Picture courtesy of: http://animals.nationalgeographic.com/animals/mammals/mountain-gorilla/
Stay tuned! With each post during the month of July, I will provide more information about mountain gorillas and the organizations that support them.
Thanks, Dad, for getting me a tube of Project 7 gum! This purchase will fund the planting of one fruit tree back into the earth. To learn more about Project 7, read Viridorari’s second edition of “Ecofriendly Economics.”
The college I am attending this fall is a very environmentally minded community. While I was at freshman orientation, I noticed that a plastic cup I was drinking from was labeled “Greenware: Made from Plants.”
Picture courtesy of: http://www.monstermarketplace.com/biodegradable-food-containers/greenware-16-oz-stock-print-clear-cold-cup-case-of-1000
Manufactured by Fabri-Kal, Greenware plastic cups are made from Ingeo biopolymer, a material derived from plants. Made in the USA, the plants used to make the material are domestically grown and annually renewable. Greenware cups are BPI certified to be compostable in actively managed municipal or industrial facilities (not recommended for backyard composting). They break down much faster than plastic products and are not made from finite resources.
Greenware products are available for both at home and business use. Click here to learn more about them.
I can’t find any Greenware retailers online. Greenware plant products are fairly new, and may not be easily available to the public for some time. But if you own a business, or are planning on hosting a large party, I encourage you to check out the order form, which can be found here. You can call Fabri-Kal at 1-800-888-5054 from 8am to 5pm, Monday to Friday.
By the time baby is potty trained, you will have changed between 5,000 and 8,000 diapers. All together, baby diapers create 3.5 million tons of waste in U.S. landfills every year.
Not only do cloth diapers save on waste, but they save on cost too. While expensive to buy at the outset, they pay for themselves over time. The cost of a disposable diaper is about $0.29 (and rising), and at 8-12 diapers a day for newborns and 6-8 a day for older babies, that adds up quickly. Based on the 5,000-8,000 average, that means you will end up spending between $1,450 and $2,320 before your baby is fully potty trained. Also, people who use cloth diapers tend to have less problems with their babies developing diaper rash and other irritations. A more fun benefit: cloth diapers come in all sorts of prints and patterns. Your baby can look fashionable and adorable while taking a big step forward for the environment.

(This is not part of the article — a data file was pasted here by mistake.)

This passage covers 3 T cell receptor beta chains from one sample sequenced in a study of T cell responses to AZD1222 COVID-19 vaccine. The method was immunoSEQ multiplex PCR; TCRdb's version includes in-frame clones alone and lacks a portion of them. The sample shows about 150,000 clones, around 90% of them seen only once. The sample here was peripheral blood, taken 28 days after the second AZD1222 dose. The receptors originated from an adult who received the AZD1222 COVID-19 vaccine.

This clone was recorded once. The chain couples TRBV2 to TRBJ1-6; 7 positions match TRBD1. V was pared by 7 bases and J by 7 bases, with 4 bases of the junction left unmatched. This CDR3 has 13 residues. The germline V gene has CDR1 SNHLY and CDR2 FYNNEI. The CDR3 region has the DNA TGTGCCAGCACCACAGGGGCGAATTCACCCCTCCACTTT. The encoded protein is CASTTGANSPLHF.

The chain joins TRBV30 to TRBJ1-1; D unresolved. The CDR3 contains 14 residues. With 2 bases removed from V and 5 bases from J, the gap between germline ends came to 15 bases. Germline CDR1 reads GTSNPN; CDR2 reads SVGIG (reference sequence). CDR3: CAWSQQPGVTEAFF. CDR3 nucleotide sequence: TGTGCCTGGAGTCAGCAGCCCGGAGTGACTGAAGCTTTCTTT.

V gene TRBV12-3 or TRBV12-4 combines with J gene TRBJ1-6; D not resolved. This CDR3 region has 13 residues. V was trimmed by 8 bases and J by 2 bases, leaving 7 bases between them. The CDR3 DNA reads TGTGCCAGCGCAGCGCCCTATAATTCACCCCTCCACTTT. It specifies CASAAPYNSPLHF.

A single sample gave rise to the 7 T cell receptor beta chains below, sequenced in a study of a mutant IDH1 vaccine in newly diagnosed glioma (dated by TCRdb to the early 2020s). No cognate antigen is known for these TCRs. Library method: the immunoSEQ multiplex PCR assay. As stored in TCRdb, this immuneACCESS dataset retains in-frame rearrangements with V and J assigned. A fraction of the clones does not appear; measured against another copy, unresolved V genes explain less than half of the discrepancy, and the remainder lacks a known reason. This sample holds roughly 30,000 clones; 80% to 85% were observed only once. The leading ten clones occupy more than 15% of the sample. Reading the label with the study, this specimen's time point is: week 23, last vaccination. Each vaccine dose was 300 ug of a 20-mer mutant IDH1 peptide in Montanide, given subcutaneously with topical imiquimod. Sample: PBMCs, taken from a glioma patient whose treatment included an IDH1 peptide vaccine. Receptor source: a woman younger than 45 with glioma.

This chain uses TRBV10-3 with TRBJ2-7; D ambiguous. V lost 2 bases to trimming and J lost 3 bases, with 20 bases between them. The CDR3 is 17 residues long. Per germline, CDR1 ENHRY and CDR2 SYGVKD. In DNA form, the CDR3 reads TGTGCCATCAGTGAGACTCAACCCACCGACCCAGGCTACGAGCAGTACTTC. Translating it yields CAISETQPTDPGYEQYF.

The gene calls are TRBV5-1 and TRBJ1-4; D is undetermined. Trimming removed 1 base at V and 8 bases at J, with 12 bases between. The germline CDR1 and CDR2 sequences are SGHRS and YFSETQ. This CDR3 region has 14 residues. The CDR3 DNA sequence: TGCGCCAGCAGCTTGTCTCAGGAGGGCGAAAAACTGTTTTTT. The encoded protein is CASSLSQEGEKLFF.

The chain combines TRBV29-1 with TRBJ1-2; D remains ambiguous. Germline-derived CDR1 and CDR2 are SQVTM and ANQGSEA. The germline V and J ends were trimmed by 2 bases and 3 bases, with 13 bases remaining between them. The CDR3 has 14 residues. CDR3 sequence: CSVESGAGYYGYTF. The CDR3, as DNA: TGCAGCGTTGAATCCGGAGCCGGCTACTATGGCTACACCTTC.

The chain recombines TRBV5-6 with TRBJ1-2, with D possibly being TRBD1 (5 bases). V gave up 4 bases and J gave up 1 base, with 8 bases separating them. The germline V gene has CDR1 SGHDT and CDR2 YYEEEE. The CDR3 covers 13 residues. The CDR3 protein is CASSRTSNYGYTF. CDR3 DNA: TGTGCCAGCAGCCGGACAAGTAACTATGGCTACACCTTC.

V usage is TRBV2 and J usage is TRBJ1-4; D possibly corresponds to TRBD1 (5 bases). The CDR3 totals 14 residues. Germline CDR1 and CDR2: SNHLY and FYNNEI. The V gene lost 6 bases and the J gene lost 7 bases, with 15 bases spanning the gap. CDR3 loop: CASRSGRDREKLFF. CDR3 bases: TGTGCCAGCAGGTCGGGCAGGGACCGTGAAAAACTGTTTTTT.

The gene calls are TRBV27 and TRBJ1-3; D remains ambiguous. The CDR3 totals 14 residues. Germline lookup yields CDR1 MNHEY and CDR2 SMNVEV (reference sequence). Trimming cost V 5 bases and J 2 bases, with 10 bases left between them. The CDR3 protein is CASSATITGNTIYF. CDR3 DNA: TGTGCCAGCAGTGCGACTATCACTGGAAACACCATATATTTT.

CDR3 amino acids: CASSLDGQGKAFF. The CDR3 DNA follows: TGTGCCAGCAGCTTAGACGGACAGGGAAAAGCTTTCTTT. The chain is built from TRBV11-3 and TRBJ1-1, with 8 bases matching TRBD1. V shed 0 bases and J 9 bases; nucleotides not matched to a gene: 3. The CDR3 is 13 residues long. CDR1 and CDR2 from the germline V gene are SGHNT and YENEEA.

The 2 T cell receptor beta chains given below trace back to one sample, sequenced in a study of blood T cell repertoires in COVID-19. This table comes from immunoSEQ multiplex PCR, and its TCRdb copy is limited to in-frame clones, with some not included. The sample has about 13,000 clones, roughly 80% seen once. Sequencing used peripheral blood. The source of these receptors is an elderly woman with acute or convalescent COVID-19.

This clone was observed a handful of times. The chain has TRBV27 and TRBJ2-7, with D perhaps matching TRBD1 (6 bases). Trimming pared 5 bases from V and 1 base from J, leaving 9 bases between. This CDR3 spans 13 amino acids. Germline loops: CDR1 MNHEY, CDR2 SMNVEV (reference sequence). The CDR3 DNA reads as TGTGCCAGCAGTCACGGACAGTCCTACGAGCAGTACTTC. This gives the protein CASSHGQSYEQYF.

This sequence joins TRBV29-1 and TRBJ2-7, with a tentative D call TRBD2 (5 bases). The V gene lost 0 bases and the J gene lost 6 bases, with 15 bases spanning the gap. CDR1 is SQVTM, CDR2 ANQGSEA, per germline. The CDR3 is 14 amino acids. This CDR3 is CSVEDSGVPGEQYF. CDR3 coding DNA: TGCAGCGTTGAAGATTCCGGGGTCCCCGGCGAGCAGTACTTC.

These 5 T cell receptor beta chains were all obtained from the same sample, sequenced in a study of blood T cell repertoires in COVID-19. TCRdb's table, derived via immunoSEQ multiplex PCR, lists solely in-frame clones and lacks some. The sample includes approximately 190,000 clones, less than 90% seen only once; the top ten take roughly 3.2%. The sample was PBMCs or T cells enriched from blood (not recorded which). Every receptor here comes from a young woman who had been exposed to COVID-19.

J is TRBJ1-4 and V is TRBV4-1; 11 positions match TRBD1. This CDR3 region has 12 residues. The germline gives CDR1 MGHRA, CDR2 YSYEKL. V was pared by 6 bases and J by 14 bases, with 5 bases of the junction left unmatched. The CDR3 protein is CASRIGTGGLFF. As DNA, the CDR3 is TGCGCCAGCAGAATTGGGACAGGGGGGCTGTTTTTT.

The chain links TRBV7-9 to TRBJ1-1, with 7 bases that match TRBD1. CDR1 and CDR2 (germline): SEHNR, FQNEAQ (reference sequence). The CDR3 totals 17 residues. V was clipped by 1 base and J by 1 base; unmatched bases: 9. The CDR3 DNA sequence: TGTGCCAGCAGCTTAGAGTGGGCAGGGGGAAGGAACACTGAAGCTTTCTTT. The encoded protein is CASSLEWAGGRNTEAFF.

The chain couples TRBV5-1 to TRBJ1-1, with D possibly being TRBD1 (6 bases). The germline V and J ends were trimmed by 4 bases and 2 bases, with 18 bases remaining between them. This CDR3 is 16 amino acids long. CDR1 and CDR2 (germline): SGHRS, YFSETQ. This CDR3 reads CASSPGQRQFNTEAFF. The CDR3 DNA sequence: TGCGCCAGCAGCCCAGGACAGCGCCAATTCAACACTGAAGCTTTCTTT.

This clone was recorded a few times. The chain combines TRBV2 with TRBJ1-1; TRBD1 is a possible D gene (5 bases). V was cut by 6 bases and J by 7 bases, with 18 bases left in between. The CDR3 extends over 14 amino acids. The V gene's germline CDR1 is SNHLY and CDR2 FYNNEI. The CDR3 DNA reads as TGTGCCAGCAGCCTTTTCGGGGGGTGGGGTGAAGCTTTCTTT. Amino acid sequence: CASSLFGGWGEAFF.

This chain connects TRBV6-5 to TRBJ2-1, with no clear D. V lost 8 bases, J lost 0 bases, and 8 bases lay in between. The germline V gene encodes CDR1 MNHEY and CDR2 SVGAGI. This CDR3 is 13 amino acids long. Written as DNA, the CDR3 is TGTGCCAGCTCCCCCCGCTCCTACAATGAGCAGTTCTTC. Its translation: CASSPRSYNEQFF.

Picture courtesy of: http://www.alibaba.com/product-gs/410496815/microfiber_fabric_diaper_baby_cloth_diaper/showimage.html
Not everyone washes their diapers in the same way, but here are the basic steps to washing your cloth diapers:
- Remove the excess excrement from the diaper to keep from soiling your wash water.
- Run a main hot wash with detergent.
- Run a rinse cycle to ensure the detergent has been removed from the diapers.
- Dry the diapers (hang them on a clothes line to save energy and be green!)
Grossed out by step one? There are plenty of efficient ways to handle your baby’s cloth diapers without getting excrement on you. Look into using a pail and pail liners (which can be washed with your baby’s diapers).
Looking for a cloth diaper brand or a detergent? Check out these reviews and links from allaboutclothdiapers.com. For further details on how to wash your diapers, and for more detergent reviews, click here.